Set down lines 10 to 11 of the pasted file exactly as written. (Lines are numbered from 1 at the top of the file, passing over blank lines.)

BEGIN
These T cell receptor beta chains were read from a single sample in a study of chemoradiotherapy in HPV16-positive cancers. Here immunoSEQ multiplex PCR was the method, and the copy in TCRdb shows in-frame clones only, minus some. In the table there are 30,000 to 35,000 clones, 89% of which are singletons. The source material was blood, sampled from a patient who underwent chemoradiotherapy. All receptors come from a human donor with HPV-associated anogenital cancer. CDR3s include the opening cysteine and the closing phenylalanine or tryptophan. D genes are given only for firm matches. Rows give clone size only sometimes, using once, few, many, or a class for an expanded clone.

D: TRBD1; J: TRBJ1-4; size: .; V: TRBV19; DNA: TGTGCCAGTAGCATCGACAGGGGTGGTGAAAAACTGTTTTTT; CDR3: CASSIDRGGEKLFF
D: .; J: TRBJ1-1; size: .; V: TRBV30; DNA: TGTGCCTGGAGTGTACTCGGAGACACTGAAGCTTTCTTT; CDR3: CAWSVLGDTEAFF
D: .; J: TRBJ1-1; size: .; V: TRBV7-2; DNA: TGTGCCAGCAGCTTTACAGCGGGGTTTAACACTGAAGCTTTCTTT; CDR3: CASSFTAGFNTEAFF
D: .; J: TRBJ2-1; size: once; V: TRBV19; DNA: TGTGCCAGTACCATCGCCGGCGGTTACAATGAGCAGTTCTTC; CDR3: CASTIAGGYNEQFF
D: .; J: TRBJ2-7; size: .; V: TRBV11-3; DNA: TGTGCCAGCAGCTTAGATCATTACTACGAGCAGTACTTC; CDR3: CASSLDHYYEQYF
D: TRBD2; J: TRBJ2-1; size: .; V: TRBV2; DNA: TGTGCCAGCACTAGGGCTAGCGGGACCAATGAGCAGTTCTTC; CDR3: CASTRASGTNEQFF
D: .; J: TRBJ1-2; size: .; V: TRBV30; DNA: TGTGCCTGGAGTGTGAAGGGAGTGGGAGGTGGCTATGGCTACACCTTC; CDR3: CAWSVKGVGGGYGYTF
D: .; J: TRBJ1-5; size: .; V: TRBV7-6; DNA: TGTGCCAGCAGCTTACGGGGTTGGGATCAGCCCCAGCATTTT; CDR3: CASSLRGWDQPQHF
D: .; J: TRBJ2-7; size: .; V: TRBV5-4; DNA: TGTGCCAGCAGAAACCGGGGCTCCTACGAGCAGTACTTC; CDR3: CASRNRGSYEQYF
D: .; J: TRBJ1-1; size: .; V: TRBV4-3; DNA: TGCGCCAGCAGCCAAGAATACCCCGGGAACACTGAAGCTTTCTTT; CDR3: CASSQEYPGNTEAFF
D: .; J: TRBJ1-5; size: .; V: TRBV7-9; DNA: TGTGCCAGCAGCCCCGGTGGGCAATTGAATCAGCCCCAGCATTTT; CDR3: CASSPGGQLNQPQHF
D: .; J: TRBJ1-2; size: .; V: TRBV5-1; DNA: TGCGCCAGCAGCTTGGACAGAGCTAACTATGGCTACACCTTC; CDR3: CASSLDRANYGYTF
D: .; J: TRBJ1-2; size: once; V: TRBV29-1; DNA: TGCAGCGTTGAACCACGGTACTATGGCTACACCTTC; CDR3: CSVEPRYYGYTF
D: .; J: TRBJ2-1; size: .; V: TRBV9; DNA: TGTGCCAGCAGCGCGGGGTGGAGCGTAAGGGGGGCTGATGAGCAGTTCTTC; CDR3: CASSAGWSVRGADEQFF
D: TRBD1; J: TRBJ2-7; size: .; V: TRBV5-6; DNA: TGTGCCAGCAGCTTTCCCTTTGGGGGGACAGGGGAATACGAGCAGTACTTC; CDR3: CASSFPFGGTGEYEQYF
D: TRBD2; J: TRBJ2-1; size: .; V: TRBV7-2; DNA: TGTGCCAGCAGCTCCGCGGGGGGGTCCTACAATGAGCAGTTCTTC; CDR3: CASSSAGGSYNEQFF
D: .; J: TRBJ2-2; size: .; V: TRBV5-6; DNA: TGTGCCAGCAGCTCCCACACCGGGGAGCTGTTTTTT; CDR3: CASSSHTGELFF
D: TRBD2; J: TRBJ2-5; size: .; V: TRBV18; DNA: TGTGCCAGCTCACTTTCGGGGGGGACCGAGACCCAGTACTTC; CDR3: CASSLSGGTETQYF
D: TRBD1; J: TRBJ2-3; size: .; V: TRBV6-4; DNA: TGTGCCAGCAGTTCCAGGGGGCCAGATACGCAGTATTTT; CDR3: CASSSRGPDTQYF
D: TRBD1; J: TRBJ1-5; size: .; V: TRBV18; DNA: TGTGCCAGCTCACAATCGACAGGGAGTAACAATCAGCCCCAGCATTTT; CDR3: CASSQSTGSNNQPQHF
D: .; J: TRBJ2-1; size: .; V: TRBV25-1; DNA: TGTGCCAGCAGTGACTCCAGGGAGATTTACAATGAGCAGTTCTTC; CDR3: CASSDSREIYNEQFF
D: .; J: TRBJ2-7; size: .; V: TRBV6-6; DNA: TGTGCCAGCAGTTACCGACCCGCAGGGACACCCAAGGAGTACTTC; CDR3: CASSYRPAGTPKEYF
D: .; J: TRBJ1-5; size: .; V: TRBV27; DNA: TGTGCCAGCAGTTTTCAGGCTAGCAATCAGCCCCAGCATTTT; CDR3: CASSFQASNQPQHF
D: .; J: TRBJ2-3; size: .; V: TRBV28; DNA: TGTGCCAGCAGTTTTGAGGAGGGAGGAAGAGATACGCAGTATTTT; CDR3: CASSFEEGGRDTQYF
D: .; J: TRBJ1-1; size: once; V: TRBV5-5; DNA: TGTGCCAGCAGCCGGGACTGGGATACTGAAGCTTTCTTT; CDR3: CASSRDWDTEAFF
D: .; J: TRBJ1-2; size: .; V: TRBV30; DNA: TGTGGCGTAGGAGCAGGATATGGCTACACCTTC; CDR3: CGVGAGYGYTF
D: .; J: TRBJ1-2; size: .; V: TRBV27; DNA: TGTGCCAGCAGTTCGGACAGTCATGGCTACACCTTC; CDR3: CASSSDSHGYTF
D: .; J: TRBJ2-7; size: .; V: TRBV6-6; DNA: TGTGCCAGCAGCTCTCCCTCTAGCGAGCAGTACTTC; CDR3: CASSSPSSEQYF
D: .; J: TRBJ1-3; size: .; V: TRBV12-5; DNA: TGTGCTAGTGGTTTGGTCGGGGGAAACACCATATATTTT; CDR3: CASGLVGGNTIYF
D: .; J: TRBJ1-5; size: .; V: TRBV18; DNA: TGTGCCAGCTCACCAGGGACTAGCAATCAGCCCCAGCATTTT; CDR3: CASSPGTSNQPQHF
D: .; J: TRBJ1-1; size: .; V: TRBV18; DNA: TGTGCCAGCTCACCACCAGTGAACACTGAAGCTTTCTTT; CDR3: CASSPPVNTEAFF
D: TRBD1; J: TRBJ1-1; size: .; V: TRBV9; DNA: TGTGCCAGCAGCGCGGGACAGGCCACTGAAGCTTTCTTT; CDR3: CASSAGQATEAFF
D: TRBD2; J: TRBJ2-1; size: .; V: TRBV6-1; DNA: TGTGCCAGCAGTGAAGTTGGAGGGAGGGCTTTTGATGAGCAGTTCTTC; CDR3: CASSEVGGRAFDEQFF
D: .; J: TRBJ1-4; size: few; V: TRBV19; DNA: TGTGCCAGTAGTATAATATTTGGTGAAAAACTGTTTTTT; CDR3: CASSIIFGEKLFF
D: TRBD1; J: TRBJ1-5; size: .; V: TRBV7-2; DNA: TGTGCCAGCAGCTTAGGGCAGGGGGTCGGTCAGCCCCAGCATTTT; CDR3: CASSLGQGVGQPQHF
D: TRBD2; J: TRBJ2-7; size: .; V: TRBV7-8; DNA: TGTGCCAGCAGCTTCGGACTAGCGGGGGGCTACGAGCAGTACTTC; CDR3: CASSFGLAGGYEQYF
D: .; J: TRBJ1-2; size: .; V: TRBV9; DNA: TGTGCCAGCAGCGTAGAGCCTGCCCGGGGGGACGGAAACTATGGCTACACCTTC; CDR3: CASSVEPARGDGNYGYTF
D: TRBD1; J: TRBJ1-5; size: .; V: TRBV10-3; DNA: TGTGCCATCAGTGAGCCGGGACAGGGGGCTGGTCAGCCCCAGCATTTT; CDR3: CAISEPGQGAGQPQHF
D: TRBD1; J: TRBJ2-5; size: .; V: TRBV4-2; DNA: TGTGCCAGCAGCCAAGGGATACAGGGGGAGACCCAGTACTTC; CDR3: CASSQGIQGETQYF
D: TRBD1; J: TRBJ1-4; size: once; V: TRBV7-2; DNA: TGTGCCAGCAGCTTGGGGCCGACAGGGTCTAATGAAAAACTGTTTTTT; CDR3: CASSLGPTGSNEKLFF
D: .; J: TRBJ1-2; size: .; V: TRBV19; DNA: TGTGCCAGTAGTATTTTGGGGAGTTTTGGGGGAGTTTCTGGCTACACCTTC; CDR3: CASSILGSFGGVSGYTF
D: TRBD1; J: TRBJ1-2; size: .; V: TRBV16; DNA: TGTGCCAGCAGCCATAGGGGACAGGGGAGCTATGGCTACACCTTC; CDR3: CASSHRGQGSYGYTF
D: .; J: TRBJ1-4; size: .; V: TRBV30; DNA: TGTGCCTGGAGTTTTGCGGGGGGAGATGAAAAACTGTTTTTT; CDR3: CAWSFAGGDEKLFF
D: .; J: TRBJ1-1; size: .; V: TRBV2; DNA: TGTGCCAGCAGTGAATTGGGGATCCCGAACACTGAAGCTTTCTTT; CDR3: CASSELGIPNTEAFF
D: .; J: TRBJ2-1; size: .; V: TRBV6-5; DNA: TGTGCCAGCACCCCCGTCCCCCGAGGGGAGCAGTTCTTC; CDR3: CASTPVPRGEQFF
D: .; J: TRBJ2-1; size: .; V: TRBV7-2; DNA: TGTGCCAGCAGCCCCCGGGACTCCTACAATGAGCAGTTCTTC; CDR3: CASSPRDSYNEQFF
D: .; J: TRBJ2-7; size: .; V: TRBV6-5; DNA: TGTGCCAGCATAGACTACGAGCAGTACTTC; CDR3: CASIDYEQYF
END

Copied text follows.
D: .; J: TRBJ2-7; size: .; V: TRBV5-4; DNA: TGTGCCAGCAGAAACCGGGGCTCCTACGAGCAGTACTTC; CDR3: CASRNRGSYEQYF
D: .; J: TRBJ1-1; size: .; V: TRBV4-3; DNA: TGCGCCAGCAGCCAAGAATACCCCGGGAACACTGAAGCTTTCTTT; CDR3: CASSQEYPGNTEAFF